Fish out of water in the water

Externally, I would have expected that my parents would have been amenable to the experience. Familiar Chinese food. Check. Servers who speak Chinese (sort of, but a different dialect). Check. Close to a familiar area. Check.

But I knew that this wasn’t going to be them. Not only was it restaurant week. Not only was it so very clearly Americanized Chinese food. Not only was that the website was full of words like “karaoke!” and “lounge!” And not only did the photos show huge gaudy decoration of gates, red, and enormous Chinese scrolls, and furniture that suggests an older era, completely absent in actual popular restaurants with Chinese people.

But I thought that with my parents, it could be possible. Some experience was possible. Some experience that would make up for all the guilt of not being a good enough daughter. And perhaps, just perhaps, the awfulness of restaurant week wouldn’t be present.

But the expectations from my parents and their frugality often don’t add up to a typical frequent diner experience. Especially a place where there’s a menu made specifically around liquor. You know those places.

We have no idea what happened before we arrived. Did the server say something? Did they say something to the server? My parents were already sitting at the table. As we arrived, a server quickly dropped off the menus and within minutes, I asked for the restaurant week menu. With the way that the server gave the restaurant week menu with a sour attitude, I knew this wasn’t going to end well. And with how my mom asked obnoxious question of whether the chefs were on strike after the server warned us that their kitchen was short-staff—”we have only one chef so dishes will come out slowly.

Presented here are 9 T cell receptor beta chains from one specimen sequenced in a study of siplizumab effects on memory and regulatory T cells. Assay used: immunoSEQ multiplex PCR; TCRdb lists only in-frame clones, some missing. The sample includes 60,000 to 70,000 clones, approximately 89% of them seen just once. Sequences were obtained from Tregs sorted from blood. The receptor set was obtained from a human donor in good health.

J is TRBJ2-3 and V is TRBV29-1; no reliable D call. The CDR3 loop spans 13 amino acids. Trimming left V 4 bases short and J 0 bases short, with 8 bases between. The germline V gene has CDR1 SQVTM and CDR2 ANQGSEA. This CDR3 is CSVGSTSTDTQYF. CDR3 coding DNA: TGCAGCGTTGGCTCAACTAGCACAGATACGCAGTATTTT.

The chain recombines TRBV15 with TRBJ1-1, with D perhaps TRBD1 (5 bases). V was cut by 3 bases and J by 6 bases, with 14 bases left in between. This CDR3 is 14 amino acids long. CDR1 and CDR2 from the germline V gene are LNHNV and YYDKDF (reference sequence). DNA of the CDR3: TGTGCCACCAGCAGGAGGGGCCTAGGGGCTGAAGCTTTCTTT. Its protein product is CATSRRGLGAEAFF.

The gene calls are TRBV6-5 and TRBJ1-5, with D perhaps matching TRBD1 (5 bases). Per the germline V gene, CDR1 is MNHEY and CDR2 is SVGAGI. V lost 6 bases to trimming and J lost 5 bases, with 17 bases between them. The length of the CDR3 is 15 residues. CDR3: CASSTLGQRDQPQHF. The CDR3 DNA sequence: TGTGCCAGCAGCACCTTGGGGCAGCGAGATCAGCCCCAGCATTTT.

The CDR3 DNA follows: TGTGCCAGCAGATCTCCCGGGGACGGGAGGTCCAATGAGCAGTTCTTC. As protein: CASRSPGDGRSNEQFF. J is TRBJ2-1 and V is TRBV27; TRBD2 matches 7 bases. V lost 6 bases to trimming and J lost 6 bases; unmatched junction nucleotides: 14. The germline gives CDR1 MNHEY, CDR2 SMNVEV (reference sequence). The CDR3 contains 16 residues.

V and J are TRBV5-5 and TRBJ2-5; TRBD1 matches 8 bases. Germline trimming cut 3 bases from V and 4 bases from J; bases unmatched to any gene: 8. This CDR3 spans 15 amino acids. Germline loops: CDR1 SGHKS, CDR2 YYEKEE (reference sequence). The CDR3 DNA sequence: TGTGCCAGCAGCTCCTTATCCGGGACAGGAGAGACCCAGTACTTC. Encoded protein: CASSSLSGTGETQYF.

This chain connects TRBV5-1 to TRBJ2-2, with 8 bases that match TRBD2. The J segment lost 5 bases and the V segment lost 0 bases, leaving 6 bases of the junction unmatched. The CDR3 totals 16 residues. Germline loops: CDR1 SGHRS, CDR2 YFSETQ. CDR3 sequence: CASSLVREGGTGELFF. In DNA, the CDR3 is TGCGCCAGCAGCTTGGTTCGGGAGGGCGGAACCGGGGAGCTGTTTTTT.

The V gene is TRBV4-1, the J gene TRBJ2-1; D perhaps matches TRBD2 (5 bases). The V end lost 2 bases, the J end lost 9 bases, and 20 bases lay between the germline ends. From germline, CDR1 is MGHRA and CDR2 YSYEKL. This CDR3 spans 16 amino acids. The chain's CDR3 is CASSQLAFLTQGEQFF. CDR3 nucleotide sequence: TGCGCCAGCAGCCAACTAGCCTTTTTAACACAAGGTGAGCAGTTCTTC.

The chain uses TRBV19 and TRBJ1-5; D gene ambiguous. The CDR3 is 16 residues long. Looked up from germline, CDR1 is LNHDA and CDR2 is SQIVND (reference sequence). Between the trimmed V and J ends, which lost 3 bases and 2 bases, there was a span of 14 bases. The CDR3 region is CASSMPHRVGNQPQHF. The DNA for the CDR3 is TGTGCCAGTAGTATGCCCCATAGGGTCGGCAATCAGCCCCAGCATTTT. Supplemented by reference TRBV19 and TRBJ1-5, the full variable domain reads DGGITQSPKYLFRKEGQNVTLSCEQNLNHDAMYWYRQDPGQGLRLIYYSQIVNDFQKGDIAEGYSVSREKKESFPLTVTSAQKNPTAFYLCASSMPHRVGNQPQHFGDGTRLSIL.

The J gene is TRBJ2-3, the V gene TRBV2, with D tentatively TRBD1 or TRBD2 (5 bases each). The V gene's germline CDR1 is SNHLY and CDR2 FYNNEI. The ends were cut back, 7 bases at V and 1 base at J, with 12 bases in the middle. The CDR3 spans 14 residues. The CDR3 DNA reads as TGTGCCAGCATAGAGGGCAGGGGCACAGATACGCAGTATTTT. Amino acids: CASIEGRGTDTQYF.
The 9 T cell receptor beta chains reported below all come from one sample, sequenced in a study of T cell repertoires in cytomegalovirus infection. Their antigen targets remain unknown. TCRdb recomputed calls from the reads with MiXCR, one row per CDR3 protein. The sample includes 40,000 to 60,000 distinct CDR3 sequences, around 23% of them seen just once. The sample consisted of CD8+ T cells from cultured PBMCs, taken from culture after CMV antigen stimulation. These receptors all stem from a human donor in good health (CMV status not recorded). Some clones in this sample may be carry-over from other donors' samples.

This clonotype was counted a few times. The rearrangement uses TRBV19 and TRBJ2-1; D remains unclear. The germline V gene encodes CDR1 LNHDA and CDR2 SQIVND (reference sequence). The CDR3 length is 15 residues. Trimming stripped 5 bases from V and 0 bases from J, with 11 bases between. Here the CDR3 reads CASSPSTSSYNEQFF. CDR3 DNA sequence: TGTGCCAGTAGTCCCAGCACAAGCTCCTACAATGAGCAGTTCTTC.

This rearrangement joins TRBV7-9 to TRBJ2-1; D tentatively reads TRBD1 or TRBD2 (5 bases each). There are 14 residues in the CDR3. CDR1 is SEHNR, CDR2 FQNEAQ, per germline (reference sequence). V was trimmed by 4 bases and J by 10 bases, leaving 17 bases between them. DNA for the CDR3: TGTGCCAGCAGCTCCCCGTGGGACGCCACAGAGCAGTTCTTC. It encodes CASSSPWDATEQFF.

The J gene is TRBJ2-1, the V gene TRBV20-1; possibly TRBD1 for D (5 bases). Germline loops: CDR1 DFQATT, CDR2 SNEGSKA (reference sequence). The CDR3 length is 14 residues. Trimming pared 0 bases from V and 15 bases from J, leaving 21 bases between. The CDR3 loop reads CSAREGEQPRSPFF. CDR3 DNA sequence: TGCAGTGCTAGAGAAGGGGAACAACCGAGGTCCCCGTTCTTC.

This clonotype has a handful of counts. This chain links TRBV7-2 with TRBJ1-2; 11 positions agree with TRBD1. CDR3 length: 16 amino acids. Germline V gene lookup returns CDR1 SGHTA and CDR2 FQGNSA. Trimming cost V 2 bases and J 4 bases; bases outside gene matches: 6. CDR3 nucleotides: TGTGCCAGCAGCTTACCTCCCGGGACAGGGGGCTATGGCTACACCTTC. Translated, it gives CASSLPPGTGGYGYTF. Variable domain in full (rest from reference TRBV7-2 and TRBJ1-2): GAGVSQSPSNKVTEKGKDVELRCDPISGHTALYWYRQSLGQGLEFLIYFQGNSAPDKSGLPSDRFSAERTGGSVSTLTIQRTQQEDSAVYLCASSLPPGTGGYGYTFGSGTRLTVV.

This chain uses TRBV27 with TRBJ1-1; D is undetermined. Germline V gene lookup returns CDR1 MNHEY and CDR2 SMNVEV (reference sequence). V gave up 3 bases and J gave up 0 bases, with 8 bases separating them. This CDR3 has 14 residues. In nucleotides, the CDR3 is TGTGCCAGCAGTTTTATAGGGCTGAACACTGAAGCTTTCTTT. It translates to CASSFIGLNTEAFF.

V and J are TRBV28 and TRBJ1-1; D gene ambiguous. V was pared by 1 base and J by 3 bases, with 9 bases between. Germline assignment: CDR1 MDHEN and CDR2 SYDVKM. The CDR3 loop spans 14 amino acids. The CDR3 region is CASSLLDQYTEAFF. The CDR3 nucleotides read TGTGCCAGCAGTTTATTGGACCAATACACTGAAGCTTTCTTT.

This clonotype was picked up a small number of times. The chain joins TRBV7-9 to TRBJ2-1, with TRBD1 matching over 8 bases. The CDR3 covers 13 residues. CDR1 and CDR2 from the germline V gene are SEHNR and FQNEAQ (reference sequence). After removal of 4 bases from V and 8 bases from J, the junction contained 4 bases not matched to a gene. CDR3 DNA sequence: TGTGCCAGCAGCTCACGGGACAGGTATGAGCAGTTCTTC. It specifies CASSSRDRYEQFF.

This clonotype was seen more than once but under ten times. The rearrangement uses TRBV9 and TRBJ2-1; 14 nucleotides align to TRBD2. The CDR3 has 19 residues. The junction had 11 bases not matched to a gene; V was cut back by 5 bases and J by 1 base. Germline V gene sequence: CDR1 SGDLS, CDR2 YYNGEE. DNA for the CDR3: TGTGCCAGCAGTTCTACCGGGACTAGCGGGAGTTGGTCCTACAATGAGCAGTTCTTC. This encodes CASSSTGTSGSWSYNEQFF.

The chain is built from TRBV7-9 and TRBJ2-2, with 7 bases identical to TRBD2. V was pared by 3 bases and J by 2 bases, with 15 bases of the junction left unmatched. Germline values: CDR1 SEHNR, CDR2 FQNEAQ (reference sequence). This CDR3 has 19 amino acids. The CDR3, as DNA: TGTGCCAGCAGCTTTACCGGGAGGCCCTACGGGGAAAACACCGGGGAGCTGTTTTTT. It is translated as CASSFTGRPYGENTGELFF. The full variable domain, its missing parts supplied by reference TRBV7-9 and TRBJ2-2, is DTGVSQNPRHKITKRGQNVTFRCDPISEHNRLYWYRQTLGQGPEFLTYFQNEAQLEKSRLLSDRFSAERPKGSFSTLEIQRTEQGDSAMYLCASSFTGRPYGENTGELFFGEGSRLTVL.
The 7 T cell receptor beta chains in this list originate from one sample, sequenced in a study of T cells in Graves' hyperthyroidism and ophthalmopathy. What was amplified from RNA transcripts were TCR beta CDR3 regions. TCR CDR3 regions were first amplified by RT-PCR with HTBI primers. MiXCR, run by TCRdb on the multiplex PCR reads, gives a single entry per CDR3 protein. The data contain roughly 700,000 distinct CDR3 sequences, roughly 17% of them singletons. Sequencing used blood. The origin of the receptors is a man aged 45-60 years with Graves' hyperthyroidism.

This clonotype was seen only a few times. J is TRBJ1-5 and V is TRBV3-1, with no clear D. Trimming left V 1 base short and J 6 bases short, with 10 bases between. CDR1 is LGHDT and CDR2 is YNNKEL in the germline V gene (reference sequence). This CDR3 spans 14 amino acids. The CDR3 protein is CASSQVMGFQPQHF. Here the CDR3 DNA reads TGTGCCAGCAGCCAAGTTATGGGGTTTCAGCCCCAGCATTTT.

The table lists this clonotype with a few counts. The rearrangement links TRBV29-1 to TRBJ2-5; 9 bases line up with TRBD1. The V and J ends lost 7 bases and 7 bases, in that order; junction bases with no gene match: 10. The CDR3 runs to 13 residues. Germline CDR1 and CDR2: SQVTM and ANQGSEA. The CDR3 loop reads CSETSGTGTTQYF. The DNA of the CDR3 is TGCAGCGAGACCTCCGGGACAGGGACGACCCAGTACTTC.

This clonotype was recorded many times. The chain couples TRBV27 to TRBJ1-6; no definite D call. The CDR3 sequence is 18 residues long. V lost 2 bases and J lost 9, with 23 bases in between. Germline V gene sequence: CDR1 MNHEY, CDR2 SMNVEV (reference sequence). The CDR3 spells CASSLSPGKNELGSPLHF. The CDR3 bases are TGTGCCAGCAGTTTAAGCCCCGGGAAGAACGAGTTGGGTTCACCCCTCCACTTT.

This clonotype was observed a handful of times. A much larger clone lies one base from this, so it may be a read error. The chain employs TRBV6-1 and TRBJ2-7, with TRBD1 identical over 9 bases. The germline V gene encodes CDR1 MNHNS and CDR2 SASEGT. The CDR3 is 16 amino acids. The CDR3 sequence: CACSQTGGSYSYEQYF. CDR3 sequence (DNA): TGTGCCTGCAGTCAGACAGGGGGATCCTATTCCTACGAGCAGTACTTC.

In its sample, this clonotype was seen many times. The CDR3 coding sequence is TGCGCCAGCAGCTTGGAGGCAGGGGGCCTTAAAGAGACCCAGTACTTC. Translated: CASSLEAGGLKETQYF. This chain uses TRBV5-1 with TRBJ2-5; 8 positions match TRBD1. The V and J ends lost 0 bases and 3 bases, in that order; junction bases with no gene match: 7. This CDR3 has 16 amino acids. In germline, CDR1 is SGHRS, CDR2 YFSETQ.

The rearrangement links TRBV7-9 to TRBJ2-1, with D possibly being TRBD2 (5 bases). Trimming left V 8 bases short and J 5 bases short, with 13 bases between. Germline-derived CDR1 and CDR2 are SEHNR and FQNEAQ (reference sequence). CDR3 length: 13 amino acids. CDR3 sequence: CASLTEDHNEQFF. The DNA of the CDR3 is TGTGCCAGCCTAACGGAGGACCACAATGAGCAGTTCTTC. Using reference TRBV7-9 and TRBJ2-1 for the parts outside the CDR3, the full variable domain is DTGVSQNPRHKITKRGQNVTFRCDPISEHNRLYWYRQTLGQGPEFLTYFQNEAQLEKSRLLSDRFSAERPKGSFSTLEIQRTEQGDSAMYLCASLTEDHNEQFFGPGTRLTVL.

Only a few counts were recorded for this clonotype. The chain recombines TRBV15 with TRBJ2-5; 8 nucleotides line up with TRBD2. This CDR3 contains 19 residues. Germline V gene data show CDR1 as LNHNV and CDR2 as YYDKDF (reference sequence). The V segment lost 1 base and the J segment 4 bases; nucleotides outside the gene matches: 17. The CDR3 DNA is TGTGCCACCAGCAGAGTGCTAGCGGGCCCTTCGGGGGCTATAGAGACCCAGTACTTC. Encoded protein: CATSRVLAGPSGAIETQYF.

It took forever until someone took the order. The dishes did come out slowly. Well at least, one dish from the menu arrived. Then we noticed that several things were missing. The sauce for one dish. At least three house soups. Then the spring rolls. This was awful. Was it because we were the only table that didn’t order any alcohol save for a pot of tea? Was it because we were the only “ethnic” Chinese there which some would assume that we wouldn’t tip well? (To be honest, I would have except for this kind of level of service.) And so much more.

It was as if our table didn’t exist. Who knows. On the way out, the hostess said good night cheerfully and thanked us for coming. I thought about writing a yelp review, but I already knew when I had previewed the restaurant previously. And there was so little to choose from.

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